Two top Senate investigators floated the idea of immunity Tuesday to Bryan Pagliano, the staffer who set up the email server in former Secretary of State Hillary Rodham Clinton’s home, in exchange for testimony about her activities.
Mr. Pagliano last week said he would assert his Fifth Amendment right against self-incrimination in refusing to answer questions about the matter, but Sens. Chuck Grassley and Ron Johnson, the chairmen of two key committees investigating the situation, said they have authority to extend immunity if Mr. Pagliano is willing to talk.
They proposed a proffer session, where Mr. Pagliano would let them know what he knows in an off-the-record setting, and all sides could then decide what steps to take.
“The Committees have the authority to obtain an immunity order, to acquire the information they need, while also protecting your right against self-incrimination,” the two senators wrote in a letter to Mr. Pagliano’s lawyer.
The senators would need to coordinate with the Justice Department in order to secure an immunity deal.
Their offer raises the stakes for Mr. Pagliano and could create more peril for Mrs. Clinton, who has insisted she complied with all laws when operating the server.
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But after days of refusing to apologize for setting up her own server, Mrs. Clinton reversed course Tuesday and told ABC News that she was “sorry.”
“In retrospect, as I look back at it now, even though it was allowed, I should have used two accounts — one for personal, one for work-related emails. That was a mistake. I’m sorry about that. I take responsibility,” Mrs. Clinton said in the TV interview.
Pressed to clarify whether she made a mistake in setting up a private email account and private server to conduct official business, Mrs. Clinton responded: “I did. I did.”
“As I said, it was allowed, and there was no hiding it. It was totally above board. Everybody in the government I communicated [with] — and that was a lot of people — knew I was using a personal email,” she said. “But I’m sorry that it has, you know, raised all of these questions. I do take responsibility for having made what is clearly not the best decision.”
Mrs. Clinton repeated much of what she told ABC News — sometimes using the same words — in a Facebook entry posted Tuesday evening, telling users of the world’s biggest social-media outlet at the start that “I wanted you to hear this directly from me.”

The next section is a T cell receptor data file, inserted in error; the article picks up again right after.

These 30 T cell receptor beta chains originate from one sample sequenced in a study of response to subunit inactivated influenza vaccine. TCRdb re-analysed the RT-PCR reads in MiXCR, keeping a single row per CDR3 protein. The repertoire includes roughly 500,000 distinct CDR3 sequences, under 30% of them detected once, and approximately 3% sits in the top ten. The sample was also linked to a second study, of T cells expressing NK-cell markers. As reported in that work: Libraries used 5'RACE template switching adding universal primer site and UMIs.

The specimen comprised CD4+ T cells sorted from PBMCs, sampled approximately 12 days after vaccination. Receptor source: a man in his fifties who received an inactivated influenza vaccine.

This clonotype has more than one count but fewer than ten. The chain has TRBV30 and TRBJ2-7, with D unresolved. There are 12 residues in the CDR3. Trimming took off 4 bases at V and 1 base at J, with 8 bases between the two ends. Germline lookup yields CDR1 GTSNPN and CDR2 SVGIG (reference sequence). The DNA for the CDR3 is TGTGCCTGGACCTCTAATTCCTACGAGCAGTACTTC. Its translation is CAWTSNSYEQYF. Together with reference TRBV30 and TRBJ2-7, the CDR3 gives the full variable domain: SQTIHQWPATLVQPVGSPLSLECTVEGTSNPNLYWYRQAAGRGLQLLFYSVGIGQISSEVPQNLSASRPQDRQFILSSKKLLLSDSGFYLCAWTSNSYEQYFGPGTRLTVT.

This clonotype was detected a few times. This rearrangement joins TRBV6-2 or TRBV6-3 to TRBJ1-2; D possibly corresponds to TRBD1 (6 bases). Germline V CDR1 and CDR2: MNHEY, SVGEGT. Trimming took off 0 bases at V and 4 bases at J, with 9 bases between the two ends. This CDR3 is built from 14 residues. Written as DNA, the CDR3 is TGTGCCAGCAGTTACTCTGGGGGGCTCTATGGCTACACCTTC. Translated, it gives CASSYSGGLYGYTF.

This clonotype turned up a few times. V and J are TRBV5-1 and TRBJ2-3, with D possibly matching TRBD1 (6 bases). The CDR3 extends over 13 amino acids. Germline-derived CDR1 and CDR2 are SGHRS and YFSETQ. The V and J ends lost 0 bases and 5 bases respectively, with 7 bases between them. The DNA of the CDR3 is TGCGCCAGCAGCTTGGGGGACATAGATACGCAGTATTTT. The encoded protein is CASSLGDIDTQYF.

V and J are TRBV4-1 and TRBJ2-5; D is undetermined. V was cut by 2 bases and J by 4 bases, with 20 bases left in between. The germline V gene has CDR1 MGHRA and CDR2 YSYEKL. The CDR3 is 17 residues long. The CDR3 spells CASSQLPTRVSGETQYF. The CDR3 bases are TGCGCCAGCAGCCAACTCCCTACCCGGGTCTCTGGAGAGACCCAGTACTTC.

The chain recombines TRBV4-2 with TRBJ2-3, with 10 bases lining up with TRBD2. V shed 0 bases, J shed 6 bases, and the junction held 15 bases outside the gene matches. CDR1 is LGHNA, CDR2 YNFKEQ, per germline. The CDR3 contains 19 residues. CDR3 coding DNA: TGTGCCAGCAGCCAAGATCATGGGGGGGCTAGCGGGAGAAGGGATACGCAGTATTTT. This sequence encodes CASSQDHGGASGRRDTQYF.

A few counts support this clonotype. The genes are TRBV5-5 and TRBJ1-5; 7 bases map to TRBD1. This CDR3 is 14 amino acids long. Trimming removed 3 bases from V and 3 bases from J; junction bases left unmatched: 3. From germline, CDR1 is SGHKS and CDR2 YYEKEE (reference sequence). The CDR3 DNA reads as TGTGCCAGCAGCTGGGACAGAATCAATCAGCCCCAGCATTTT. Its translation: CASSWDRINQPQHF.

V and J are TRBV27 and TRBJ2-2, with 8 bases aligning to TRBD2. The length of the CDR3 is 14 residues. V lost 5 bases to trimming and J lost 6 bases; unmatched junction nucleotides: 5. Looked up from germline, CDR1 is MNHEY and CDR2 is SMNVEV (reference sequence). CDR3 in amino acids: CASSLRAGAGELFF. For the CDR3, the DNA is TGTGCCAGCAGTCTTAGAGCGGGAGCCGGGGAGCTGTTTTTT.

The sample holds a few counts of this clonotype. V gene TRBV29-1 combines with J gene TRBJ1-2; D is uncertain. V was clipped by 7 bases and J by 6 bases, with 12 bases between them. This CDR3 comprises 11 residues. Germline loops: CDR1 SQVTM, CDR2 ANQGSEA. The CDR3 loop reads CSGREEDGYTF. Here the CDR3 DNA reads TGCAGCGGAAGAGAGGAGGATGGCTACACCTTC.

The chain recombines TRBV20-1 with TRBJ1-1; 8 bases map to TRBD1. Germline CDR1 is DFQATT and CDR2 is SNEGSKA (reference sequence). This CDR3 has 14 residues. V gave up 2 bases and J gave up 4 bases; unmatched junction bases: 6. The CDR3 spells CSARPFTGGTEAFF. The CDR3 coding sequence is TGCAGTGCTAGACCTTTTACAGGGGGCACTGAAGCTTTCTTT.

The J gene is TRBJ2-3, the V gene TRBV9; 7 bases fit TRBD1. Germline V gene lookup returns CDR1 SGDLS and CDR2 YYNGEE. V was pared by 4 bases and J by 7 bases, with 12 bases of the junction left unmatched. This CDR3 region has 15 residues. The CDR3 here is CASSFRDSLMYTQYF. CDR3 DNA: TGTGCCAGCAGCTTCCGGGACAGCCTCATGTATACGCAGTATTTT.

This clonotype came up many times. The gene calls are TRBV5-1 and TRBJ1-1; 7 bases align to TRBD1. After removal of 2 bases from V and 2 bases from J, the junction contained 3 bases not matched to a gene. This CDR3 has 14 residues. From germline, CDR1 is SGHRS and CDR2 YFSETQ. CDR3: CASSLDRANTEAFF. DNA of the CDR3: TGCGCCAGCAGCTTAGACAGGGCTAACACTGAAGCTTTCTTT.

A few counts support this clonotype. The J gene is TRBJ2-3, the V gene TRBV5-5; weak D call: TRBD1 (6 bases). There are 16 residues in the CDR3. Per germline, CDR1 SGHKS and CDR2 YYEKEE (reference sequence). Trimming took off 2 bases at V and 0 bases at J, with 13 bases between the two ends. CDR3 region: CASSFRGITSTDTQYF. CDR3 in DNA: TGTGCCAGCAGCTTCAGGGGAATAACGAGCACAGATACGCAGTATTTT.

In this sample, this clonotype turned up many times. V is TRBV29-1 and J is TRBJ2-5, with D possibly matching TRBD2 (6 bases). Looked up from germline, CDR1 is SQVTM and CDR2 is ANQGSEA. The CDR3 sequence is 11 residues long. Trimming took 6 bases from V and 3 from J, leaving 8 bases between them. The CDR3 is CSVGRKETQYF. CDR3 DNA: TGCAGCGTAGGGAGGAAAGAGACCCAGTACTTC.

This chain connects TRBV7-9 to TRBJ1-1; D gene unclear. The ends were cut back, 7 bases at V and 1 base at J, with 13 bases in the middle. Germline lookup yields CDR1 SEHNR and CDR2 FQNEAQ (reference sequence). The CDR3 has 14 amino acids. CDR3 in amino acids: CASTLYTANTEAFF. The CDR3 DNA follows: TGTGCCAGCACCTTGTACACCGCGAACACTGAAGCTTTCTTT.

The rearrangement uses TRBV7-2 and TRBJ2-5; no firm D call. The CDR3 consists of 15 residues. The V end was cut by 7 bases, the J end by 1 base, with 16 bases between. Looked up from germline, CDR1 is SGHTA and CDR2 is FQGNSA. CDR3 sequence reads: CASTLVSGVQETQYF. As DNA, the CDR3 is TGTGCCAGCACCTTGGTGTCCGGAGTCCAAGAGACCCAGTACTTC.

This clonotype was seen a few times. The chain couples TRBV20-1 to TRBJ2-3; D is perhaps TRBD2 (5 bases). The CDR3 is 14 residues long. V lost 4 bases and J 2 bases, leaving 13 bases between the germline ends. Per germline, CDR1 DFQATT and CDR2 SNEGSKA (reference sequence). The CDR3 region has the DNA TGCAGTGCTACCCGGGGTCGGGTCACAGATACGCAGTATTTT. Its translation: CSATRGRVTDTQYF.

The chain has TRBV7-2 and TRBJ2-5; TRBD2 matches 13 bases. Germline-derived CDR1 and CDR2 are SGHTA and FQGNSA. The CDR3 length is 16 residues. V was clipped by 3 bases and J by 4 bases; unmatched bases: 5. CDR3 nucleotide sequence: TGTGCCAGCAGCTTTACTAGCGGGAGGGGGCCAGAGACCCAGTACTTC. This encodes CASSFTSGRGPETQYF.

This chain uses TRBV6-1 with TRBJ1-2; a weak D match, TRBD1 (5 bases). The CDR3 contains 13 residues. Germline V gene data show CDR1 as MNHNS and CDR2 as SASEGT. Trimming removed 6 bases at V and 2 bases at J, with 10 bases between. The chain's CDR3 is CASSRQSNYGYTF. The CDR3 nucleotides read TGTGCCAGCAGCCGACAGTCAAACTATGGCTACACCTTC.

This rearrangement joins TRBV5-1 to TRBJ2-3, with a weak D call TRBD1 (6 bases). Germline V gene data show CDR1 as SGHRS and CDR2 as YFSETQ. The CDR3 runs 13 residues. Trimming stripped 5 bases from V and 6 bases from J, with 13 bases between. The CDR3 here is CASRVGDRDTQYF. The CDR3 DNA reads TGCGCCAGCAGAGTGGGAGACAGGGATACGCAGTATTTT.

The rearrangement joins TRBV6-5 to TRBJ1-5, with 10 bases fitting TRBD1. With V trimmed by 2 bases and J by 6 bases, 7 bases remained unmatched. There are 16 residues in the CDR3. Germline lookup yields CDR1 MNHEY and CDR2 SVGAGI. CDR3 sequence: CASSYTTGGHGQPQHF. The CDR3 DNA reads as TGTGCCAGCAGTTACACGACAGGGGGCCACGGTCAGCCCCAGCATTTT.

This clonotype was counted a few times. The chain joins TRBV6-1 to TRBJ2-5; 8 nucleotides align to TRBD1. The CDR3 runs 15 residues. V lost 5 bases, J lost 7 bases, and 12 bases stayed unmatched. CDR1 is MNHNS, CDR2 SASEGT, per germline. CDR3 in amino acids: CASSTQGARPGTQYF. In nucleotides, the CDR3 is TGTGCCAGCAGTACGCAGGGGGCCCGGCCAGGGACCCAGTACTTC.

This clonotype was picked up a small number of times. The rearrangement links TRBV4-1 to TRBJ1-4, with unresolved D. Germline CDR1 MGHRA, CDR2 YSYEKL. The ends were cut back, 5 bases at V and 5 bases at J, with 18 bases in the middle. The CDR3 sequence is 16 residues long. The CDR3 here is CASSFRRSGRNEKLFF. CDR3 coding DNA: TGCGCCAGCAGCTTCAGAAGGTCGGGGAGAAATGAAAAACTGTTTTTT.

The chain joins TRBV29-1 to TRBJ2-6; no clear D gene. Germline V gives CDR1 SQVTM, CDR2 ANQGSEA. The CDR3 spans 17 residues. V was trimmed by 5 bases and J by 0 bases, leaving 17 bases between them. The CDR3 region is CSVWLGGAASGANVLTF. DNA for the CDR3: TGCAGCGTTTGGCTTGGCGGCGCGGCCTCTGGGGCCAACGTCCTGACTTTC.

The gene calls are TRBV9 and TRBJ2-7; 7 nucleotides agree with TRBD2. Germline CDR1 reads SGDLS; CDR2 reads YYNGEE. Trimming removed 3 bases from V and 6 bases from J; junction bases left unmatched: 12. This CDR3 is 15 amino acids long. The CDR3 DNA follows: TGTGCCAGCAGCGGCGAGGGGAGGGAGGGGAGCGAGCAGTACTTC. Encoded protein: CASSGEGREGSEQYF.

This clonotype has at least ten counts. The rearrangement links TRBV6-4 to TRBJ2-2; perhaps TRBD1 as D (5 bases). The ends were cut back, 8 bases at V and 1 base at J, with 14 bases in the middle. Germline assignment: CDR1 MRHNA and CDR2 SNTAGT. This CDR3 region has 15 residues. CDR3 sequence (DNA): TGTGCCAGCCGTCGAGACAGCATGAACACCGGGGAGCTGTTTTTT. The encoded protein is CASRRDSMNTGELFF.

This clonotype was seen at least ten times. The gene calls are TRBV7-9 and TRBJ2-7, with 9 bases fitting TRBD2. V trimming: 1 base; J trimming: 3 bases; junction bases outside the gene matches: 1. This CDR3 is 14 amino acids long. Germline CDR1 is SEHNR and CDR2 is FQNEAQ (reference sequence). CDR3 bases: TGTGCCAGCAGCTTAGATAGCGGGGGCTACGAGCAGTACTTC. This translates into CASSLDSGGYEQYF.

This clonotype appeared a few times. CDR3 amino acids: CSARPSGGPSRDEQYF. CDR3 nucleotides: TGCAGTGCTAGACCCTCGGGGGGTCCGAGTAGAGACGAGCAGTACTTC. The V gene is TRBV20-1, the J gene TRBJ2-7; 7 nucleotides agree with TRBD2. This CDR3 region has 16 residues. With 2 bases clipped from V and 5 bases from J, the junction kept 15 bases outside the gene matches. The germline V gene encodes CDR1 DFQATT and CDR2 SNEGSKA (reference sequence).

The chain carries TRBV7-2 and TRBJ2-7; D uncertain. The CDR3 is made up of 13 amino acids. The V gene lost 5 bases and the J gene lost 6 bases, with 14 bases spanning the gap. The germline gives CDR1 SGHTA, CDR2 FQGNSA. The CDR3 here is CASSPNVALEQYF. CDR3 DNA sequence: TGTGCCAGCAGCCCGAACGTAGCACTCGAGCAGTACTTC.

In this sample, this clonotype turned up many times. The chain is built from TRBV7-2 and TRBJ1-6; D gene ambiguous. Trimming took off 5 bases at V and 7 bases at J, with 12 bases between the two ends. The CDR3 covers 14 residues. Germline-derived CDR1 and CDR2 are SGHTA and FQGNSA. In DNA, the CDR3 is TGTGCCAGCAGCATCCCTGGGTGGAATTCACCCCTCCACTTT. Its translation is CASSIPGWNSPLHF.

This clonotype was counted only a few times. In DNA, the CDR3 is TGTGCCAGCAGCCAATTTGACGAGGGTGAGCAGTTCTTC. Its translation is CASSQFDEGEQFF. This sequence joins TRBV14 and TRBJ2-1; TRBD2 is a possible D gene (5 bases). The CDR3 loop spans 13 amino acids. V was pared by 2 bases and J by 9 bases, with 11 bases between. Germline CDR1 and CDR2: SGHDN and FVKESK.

Mrs. Clinton’s acts of contrition comes as her campaign acknowledged that she must rework her image and try to regain her footing in the race. She’s lost ground in the polls, and a majority of voters say they don’t trust her, mostly due to the email controversy dogging her campaign.
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While offering an apology, Mrs. Clinton continued to insist that the email arrangement and the way she used it was “allowed” by the State Department, as she did in interviews Friday with NBC News and Monday with The Associated Press.
Security experts have disputed Mrs. Clinton’s claim that she followed the law, saying that she handled hundreds of classified messages on the server.
Mrs. Clinton has maintained that none of the messages were secret at the time she sent or received them, and were only upgraded now that they are being released to the public. The New York Times reported Tuesday, however, that a new review by the inspector general for the intelligence community has concluded two messages did contain information that was top secret at the time.
The State Department contested that review, saying it was “premature.”
John Kirby, a department spokesman, said they are doing their own analysis and “it’s not uncommon or atypical for there to be this kind of give-and-take between agencies on something like this.”
The department, however, is reeling from the mess Mrs. Clinton left. It faces more than 30 open records lawsuits demanding the release of emails Mrs. Clinton and her top aides kept secret for years after they left government service.
Last week the Obama administration sought to halt most of those lawsuits, asking the federal court in Washington to appoint a single judge to decide what to release and how quickly to do it.
Judicial Watch, which alone accounts for 16 of the open records lawsuits, filed papers Tuesday opposing that move, saying the government hasn’t even said how many emails top Clinton aides Huma Abedin and Cheryl Mills turned over last month.
Facing embarrassing questions about its record-keeping, the State Department announced a new “transparency coordinator,” Ambassador Janice L. Jacobs, to try to get a handle on things. The RNC, however, said Ms. Jacobs has already contributed the maximum amount to Mrs. Clinton’s 2016 presidential campaign primary account, calling her independence into question.
Mr. Kirby said she won’t be involved in the classification decisions concerning Mrs. Clinton’s emails.
Mr. Pagliano was paid by Mrs. Clinton’s political operation through early 2009, then shifted over to the State Department, where he was an information technology specialist. At the same time, however, Mrs. Clinton’s campaign has said she paid him to maintain the server she kept at her New York home.
Mr. Kirby, the State Department spokesman, refused to say whether Mr. Pagliano was required by department rules to report outside income paid to him by Mrs. Clinton.
Senate Majority Whip John Cornyn, Texas Republican, said he was familiar with discussions about offering immunity to Mr. Pagliano to testify and backed the proposal.
“I think it sounds like a good idea,” said Mr. Cornyn, who also serves on the Senate Committee on the Judiciary.
“I think it is important to find out what the facts are, and I think that we don’t know what the facts are,” he said. “The FBI apparently is looking into it, but Congress [also] has … oversight responsibilities as well.”